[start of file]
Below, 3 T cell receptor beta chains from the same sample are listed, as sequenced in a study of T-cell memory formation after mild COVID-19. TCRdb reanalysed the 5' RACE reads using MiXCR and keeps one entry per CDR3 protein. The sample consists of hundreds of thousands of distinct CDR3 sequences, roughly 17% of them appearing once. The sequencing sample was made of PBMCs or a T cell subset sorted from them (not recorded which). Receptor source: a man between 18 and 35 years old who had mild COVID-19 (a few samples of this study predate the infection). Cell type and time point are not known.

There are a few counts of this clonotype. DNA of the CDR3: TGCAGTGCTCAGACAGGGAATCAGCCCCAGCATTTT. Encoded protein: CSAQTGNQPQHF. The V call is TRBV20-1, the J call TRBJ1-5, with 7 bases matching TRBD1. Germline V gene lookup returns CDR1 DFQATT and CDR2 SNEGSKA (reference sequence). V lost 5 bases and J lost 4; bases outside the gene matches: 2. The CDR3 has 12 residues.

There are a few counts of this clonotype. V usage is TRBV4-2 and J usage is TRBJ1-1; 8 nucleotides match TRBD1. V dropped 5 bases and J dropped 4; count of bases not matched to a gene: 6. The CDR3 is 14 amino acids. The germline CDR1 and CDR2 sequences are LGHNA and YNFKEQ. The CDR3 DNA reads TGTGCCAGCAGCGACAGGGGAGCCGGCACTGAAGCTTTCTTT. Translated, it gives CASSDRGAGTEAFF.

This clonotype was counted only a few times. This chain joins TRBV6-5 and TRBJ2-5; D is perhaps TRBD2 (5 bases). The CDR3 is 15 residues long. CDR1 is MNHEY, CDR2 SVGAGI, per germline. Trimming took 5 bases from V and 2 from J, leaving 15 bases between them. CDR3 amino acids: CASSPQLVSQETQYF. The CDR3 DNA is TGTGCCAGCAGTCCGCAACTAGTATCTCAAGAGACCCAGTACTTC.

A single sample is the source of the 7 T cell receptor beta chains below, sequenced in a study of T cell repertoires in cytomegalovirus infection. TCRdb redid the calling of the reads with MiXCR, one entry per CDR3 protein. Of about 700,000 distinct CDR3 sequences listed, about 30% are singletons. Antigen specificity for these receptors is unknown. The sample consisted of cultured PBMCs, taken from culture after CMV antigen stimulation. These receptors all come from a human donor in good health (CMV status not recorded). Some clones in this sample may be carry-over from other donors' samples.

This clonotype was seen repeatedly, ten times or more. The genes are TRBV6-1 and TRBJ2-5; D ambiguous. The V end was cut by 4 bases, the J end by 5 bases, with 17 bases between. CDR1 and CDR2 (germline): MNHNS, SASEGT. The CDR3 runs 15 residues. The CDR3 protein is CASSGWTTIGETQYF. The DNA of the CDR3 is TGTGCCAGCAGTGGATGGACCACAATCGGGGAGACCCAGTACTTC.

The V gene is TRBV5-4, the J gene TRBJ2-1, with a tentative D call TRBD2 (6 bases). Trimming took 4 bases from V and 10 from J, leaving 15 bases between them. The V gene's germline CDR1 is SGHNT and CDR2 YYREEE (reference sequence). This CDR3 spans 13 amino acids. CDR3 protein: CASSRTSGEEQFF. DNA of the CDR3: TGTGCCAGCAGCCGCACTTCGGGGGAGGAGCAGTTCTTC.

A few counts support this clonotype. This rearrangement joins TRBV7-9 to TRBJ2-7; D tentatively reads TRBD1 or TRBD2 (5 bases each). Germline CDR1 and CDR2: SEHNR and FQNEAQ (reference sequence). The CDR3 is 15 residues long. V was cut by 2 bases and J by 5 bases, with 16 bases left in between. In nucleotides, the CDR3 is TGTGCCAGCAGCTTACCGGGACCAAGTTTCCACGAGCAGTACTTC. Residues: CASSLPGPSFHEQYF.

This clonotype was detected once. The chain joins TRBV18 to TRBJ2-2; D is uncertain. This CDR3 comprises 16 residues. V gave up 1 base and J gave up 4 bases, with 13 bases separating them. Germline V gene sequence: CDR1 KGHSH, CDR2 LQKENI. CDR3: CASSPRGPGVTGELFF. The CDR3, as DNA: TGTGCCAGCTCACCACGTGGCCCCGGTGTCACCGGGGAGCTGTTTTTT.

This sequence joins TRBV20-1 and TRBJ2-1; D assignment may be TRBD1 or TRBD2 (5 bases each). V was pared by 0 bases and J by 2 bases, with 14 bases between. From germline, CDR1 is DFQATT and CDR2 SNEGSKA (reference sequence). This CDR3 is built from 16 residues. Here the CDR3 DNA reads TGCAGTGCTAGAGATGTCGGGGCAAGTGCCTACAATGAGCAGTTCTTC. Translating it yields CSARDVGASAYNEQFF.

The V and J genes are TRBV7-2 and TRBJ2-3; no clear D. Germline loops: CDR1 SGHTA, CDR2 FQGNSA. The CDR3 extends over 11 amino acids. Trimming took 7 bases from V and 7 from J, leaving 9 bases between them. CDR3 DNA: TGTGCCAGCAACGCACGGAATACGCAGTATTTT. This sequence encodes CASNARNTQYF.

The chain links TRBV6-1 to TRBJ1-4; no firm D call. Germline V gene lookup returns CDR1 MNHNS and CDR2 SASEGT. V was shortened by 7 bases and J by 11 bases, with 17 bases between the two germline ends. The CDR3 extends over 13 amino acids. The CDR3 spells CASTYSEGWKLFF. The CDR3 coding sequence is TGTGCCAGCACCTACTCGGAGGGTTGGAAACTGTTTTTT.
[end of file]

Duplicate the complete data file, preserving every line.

Below, 3 T cell receptor beta chains from the same sample are listed, as sequenced in a study of T-cell memory formation after mild COVID-19. TCRdb reanalysed the 5' RACE reads using MiXCR and keeps one entry per CDR3 protein. The sample consists of hundreds of thousands of distinct CDR3 sequences, roughly 17% of them appearing once. The sequencing sample was made of PBMCs or a T cell subset sorted from them (not recorded which). Receptor source: a man between 18 and 35 years old who had mild COVID-19 (a few samples of this study predate the infection). Cell type and time point are not known.

There are a few counts of this clonotype. DNA of the CDR3: TGCAGTGCTCAGACAGGGAATCAGCCCCAGCATTTT. Encoded protein: CSAQTGNQPQHF. The V call is TRBV20-1, the J call TRBJ1-5, with 7 bases matching TRBD1. Germline V gene lookup returns CDR1 DFQATT and CDR2 SNEGSKA (reference sequence). V lost 5 bases and J lost 4; bases outside the gene matches: 2. The CDR3 has 12 residues.

There are a few counts of this clonotype. V usage is TRBV4-2 and J usage is TRBJ1-1; 8 nucleotides match TRBD1. V dropped 5 bases and J dropped 4; count of bases not matched to a gene: 6. The CDR3 is 14 amino acids. The germline CDR1 and CDR2 sequences are LGHNA and YNFKEQ. The CDR3 DNA reads TGTGCCAGCAGCGACAGGGGAGCCGGCACTGAAGCTTTCTTT. Translated, it gives CASSDRGAGTEAFF.

This clonotype was counted only a few times. This chain joins TRBV6-5 and TRBJ2-5; D is perhaps TRBD2 (5 bases). The CDR3 is 15 residues long. CDR1 is MNHEY, CDR2 SVGAGI, per germline. Trimming took 5 bases from V and 2 from J, leaving 15 bases between them. CDR3 amino acids: CASSPQLVSQETQYF. The CDR3 DNA is TGTGCCAGCAGTCCGCAACTAGTATCTCAAGAGACCCAGTACTTC.

A single sample is the source of the 7 T cell receptor beta chains below, sequenced in a study of T cell repertoires in cytomegalovirus infection. TCRdb redid the calling of the reads with MiXCR, one entry per CDR3 protein. Of about 700,000 distinct CDR3 sequences listed, about 30% are singletons. Antigen specificity for these receptors is unknown. The sample consisted of cultured PBMCs, taken from culture after CMV antigen stimulation. These receptors all come from a human donor in good health (CMV status not recorded). Some clones in this sample may be carry-over from other donors' samples.

This clonotype was seen repeatedly, ten times or more. The genes are TRBV6-1 and TRBJ2-5; D ambiguous. The V end was cut by 4 bases, the J end by 5 bases, with 17 bases between. CDR1 and CDR2 (germline): MNHNS, SASEGT. The CDR3 runs 15 residues. The CDR3 protein is CASSGWTTIGETQYF. The DNA of the CDR3 is TGTGCCAGCAGTGGATGGACCACAATCGGGGAGACCCAGTACTTC.

The V gene is TRBV5-4, the J gene TRBJ2-1, with a tentative D call TRBD2 (6 bases). Trimming took 4 bases from V and 10 from J, leaving 15 bases between them. The V gene's germline CDR1 is SGHNT and CDR2 YYREEE (reference sequence). This CDR3 spans 13 amino acids. CDR3 protein: CASSRTSGEEQFF. DNA of the CDR3: TGTGCCAGCAGCCGCACTTCGGGGGAGGAGCAGTTCTTC.

A few counts support this clonotype. This rearrangement joins TRBV7-9 to TRBJ2-7; D tentatively reads TRBD1 or TRBD2 (5 bases each). Germline CDR1 and CDR2: SEHNR and FQNEAQ (reference sequence). The CDR3 is 15 residues long. V was cut by 2 bases and J by 5 bases, with 16 bases left in between. In nucleotides, the CDR3 is TGTGCCAGCAGCTTACCGGGACCAAGTTTCCACGAGCAGTACTTC. Residues: CASSLPGPSFHEQYF.

This clonotype was detected once. The chain joins TRBV18 to TRBJ2-2; D is uncertain. This CDR3 comprises 16 residues. V gave up 1 base and J gave up 4 bases, with 13 bases separating them. Germline V gene sequence: CDR1 KGHSH, CDR2 LQKENI. CDR3: CASSPRGPGVTGELFF. The CDR3, as DNA: TGTGCCAGCTCACCACGTGGCCCCGGTGTCACCGGGGAGCTGTTTTTT.

This sequence joins TRBV20-1 and TRBJ2-1; D assignment may be TRBD1 or TRBD2 (5 bases each). V was pared by 0 bases and J by 2 bases, with 14 bases between. From germline, CDR1 is DFQATT and CDR2 SNEGSKA (reference sequence). This CDR3 is built from 16 residues. Here the CDR3 DNA reads TGCAGTGCTAGAGATGTCGGGGCAAGTGCCTACAATGAGCAGTTCTTC. Translating it yields CSARDVGASAYNEQFF.

The V and J genes are TRBV7-2 and TRBJ2-3; no clear D. Germline loops: CDR1 SGHTA, CDR2 FQGNSA. The CDR3 extends over 11 amino acids. Trimming took 7 bases from V and 7 from J, leaving 9 bases between them. CDR3 DNA: TGTGCCAGCAACGCACGGAATACGCAGTATTTT. This sequence encodes CASNARNTQYF.

The chain links TRBV6-1 to TRBJ1-4; no firm D call. Germline V gene lookup returns CDR1 MNHNS and CDR2 SASEGT. V was shortened by 7 bases and J by 11 bases, with 17 bases between the two germline ends. The CDR3 extends over 13 amino acids. The CDR3 spells CASTYSEGWKLFF. The CDR3 coding sequence is TGTGCCAGCACCTACTCGGAGGGTTGGAAACTGTTTTTT.